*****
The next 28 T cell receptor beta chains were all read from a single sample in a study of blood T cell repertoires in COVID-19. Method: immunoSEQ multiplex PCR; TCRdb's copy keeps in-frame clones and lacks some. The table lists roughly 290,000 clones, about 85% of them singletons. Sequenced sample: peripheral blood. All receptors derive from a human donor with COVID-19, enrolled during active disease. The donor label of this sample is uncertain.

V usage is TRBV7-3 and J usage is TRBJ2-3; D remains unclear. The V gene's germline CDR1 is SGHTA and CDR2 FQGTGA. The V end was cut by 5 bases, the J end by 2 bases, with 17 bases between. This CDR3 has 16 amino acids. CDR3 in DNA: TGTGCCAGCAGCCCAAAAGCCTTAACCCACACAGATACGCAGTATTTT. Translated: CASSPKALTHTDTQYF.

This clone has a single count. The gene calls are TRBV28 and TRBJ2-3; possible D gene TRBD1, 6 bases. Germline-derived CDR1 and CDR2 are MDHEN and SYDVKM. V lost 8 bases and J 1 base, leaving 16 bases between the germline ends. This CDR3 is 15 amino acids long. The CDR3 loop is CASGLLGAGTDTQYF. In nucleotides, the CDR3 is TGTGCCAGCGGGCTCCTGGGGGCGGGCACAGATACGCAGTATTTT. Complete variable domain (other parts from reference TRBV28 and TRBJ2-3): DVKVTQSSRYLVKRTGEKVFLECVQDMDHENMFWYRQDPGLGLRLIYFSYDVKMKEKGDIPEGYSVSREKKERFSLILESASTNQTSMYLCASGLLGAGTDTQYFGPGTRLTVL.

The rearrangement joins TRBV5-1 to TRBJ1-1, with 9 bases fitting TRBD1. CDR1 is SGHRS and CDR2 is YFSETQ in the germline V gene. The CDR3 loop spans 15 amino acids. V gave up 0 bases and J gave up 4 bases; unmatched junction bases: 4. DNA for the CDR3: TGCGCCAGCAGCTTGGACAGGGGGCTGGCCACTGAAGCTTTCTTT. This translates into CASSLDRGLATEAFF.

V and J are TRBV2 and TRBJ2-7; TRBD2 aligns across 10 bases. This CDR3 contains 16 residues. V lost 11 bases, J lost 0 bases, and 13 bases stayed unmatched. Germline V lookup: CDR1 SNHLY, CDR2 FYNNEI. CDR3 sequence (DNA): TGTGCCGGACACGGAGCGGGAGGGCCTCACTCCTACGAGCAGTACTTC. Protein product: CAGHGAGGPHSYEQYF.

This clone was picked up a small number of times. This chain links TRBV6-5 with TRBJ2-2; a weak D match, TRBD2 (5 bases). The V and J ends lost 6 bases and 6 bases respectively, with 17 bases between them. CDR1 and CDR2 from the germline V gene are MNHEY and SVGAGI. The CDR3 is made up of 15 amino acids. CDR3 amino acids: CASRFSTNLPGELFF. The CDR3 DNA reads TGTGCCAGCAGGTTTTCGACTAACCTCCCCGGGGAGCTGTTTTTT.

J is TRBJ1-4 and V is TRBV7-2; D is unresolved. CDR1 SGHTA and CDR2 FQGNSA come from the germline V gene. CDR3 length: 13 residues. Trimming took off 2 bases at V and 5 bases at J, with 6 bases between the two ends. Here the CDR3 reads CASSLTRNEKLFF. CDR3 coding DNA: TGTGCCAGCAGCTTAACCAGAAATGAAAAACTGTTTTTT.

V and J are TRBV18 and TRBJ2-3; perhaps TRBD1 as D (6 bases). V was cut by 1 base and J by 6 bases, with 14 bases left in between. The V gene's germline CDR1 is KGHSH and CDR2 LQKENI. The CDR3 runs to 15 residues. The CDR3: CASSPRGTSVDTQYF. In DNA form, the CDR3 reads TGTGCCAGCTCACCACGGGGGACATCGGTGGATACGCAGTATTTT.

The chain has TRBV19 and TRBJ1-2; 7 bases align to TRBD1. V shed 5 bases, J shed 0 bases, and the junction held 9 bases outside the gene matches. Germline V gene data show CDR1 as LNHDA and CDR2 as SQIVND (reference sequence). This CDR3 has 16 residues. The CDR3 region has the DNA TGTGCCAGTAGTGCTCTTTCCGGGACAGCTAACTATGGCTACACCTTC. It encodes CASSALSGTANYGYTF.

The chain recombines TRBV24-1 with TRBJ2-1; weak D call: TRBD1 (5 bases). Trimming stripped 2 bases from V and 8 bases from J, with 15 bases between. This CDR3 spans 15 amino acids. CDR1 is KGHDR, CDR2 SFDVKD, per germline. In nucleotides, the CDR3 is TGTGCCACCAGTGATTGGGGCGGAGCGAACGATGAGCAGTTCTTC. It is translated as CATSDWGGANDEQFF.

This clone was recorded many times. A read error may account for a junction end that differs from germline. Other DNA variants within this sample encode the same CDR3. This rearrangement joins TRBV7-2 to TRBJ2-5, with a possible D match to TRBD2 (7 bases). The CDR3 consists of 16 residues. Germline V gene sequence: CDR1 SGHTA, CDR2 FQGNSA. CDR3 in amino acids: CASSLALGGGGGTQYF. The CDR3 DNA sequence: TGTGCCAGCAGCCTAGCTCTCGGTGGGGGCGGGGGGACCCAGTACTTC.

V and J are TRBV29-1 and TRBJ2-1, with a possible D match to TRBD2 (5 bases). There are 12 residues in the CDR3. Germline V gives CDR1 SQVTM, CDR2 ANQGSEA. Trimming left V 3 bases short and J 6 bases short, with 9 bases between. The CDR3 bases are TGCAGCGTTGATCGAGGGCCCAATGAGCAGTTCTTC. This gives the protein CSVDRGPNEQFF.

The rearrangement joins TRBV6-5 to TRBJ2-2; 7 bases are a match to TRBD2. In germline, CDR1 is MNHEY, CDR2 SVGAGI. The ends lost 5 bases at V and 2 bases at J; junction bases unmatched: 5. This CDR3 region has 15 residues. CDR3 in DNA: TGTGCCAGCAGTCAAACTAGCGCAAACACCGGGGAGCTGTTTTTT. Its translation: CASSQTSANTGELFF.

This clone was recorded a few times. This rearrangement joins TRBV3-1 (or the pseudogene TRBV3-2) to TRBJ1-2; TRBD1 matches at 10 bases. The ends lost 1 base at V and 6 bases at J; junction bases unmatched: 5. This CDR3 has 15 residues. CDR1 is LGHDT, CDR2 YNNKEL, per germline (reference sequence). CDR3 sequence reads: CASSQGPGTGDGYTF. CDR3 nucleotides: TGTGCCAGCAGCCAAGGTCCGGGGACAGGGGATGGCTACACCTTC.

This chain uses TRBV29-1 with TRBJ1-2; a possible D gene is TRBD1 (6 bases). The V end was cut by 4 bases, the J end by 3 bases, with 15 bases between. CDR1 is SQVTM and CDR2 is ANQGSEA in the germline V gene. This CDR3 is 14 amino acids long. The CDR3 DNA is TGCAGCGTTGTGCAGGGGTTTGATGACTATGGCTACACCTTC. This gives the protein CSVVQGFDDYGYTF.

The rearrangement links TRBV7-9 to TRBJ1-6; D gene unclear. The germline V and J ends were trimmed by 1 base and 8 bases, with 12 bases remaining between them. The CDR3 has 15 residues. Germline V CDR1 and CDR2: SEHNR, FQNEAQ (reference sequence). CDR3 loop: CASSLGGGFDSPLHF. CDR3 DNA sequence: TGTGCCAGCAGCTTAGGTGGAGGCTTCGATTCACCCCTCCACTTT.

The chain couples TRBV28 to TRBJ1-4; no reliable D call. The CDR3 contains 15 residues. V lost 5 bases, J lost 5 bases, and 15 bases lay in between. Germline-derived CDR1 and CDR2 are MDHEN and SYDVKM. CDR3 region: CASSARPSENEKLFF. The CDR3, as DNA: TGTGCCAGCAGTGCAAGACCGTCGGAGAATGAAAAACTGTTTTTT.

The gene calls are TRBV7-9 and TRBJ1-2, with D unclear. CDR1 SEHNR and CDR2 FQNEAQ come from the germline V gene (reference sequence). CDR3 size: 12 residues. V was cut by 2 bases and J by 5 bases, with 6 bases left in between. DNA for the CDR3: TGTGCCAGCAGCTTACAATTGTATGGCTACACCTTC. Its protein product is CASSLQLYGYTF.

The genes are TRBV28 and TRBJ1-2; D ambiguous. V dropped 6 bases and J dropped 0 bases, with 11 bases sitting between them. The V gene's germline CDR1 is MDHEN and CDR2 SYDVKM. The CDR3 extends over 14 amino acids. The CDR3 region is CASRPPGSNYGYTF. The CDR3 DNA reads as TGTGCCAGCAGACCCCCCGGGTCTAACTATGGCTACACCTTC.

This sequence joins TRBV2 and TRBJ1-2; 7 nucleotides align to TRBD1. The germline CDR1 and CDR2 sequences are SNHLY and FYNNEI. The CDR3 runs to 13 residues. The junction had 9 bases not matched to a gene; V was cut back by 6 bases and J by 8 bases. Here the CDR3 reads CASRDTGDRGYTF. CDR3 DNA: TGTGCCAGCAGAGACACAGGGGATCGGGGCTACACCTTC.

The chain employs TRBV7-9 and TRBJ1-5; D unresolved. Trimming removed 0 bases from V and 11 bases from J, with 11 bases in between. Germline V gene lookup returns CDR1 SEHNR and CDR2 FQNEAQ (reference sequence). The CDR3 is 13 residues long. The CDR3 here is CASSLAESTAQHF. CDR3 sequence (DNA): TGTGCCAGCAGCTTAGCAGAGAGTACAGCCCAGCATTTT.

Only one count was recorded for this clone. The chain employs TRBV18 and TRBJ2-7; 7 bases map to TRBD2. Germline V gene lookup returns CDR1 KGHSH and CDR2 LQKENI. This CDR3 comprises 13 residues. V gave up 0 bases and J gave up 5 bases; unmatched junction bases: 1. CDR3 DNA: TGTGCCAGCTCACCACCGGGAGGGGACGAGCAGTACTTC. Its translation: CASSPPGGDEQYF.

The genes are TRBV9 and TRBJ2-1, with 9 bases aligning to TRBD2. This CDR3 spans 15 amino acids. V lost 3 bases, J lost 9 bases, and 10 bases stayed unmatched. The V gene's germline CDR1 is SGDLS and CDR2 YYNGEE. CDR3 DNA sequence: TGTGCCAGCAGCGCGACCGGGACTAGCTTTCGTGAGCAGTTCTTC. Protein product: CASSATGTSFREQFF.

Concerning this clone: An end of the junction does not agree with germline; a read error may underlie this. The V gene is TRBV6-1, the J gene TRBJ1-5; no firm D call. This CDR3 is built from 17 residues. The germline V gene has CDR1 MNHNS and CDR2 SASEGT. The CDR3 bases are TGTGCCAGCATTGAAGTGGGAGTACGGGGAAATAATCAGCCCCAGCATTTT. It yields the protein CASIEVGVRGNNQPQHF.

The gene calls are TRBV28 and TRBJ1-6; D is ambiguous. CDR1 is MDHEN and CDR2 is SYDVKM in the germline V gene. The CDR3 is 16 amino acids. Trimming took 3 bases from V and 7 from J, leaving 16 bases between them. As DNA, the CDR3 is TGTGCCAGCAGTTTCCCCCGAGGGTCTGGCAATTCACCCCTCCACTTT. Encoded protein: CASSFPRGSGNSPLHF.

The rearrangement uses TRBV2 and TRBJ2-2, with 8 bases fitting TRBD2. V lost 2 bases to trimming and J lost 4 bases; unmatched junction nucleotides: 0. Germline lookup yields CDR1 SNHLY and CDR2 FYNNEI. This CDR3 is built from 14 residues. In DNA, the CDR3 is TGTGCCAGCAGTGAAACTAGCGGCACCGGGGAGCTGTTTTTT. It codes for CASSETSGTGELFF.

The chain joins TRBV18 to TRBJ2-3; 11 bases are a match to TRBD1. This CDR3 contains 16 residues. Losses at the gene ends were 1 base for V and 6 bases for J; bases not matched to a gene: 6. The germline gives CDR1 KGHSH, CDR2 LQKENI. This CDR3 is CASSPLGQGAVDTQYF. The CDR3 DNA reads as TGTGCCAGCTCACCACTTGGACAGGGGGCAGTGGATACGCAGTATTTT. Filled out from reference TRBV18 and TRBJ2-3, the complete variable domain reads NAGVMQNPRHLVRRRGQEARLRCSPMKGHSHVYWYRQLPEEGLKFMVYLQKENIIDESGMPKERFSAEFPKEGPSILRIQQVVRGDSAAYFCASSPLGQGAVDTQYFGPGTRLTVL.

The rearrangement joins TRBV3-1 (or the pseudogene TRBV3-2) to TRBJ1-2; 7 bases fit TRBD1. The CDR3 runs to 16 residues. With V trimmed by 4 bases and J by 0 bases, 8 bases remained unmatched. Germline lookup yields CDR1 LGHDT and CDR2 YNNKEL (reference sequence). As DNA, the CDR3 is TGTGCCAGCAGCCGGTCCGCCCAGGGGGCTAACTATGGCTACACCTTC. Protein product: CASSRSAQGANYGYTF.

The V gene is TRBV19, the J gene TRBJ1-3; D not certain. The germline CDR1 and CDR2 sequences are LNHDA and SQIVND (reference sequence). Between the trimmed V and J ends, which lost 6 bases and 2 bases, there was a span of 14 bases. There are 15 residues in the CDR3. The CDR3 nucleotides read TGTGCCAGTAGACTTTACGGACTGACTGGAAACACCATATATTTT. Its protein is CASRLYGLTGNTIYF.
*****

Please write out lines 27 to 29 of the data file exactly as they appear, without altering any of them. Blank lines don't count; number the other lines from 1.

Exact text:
The chain joins TRBV18 to TRBJ2-3; 11 bases are a match to TRBD1. This CDR3 contains 16 residues. Losses at the gene ends were 1 base for V and 6 bases for J; bases not matched to a gene: 6. The germline gives CDR1 KGHSH, CDR2 LQKENI. This CDR3 is CASSPLGQGAVDTQYF. The CDR3 DNA reads as TGTGCCAGCTCACCACTTGGACAGGGGGCAGTGGATACGCAGTATTTT. Filled out from reference TRBV18 and TRBJ2-3, the complete variable domain reads NAGVMQNPRHLVRRRGQEARLRCSPMKGHSHVYWYRQLPEEGLKFMVYLQKENIIDESGMPKERFSAEFPKEGPSILRIQQVVRGDSAAYFCASSPLGQGAVDTQYFGPGTRLTVL.

The rearrangement joins TRBV3-1 (or the pseudogene TRBV3-2) to TRBJ1-2; 7 bases fit TRBD1. The CDR3 runs to 16 residues. With V trimmed by 4 bases and J by 0 bases, 8 bases remained unmatched. Germline lookup yields CDR1 LGHDT and CDR2 YNNKEL (reference sequence). As DNA, the CDR3 is TGTGCCAGCAGCCGGTCCGCCCAGGGGGCTAACTATGGCTACACCTTC. Protein product: CASSRSAQGANYGYTF.

The V gene is TRBV19, the J gene TRBJ1-3; D not certain. The germline CDR1 and CDR2 sequences are LNHDA and SQIVND (reference sequence). Between the trimmed V and J ends, which lost 6 bases and 2 bases, there was a span of 14 bases. There are 15 residues in the CDR3. The CDR3 nucleotides read TGTGCCAGTAGACTTTACGGACTGACTGGAAACACCATATATTTT. Its protein is CASRLYGLTGNTIYF.